If there’s any time of year when it’s easy to find healthy and delicious recipes for weight loss, it’s the spring and summer. Fruits and vegetables are coming into season and are full of flavor. There’s also a greater variety of fresh produce available in grocery stores and markets. One of the best ways to score delicious goodies is to hit the local farmers market. In addition to fresher products, you know that your purchases support the local farmers in your community.
The same way that there are tricks to successfully navigating your local grocery store, there are strategies that you can use to make your trip to the farmers market more productive. Here are 11 tips to make navigating your farmers market a fun and fruitful experience.
- Bring cash and bags. Some vendors may not accept credit cards, so it’s important to carry cash on you. It can also be helpful to have small bills instead of larger ones, so that there aren’t issues with getting change. In addition, there may not be bags available to carry your purchases. Bring some reusable ones with you so you don’t have to worry about juggling produce as you shop.
- Go early or go late. There are two schools of thought on this one. Some people believe that it’s better to get there earlier, before it gets crowded and/or the high value products sell out. It can also be better to get things that need to be refrigerated (think eggs, cheese or meat) before they’ve been sitting out all day. Other people swear by getting there later in the day. Some farmers may start offering discounts so that they don’t have to pack up and bring leftovers back to the farm.
- Make a loop first. Before you dive in and start buying everything that looks good, make a quick loop around the market to get an idea of what is available. Make a few mental notes of which booths you’d like to go back to. Also note if any of the booths have payment requirements, like “cash only” or “no large bills.” This helps you plan out what you’ll purchase before you blow your budget (or your cash) on the first few tables.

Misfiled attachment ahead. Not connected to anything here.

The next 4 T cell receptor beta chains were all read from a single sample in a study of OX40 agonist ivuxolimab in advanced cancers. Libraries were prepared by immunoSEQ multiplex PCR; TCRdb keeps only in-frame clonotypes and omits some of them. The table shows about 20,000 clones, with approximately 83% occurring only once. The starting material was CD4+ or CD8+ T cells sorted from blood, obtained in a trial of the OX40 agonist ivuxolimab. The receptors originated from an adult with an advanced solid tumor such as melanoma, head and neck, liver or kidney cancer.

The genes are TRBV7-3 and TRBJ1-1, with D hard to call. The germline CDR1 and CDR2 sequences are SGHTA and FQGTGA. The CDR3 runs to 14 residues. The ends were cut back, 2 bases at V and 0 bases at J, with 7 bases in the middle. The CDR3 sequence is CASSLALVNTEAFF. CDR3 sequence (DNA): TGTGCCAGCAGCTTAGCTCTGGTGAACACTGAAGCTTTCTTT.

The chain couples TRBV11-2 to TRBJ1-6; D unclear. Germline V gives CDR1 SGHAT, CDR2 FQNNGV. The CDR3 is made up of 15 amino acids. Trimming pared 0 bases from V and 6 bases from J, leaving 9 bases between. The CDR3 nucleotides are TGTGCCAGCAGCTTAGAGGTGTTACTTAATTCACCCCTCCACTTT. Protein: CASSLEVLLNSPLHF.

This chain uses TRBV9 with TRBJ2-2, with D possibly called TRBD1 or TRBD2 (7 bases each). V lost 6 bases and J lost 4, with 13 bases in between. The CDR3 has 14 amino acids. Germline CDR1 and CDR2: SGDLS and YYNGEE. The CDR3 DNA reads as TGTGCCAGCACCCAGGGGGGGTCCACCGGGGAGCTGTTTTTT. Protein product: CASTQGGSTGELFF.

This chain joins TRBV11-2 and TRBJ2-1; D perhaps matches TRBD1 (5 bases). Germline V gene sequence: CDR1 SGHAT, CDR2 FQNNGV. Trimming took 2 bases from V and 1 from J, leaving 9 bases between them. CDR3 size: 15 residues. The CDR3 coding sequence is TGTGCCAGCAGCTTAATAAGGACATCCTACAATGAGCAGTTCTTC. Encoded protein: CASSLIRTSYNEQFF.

- Plan to spend some time. The best part of going to a farmers market is spending a little time wandering through and taking your time. A large market can easily take an hour or two, if you take the time to check out each of the vendors and what they offer. It also gives you time to speak with the farmers and possibly even sample some of the produce.
- Plan recipes. Take a few minutes to plan out a couple of recipes that you want to make for the week, and know what ingredients you’ll need. That way, you can keep a specific eye out for those key veggies. Looking for some ideas? Try these farm-fresh, Lean and Green recipes that are not only healthy, but also delicious.
- Spinach, Tomato and Turkey Pizza: In the mood for pizza? Try this delicious low-carb recipe that features a cauliflower crust and lots of fresh veggies on top.
- Veggie Quiche: This recipe is great for both breakfast and dinner. It contains lots of iron-rich spinach and sautéed mushrooms and peppers with indulgent mozzarella cheese.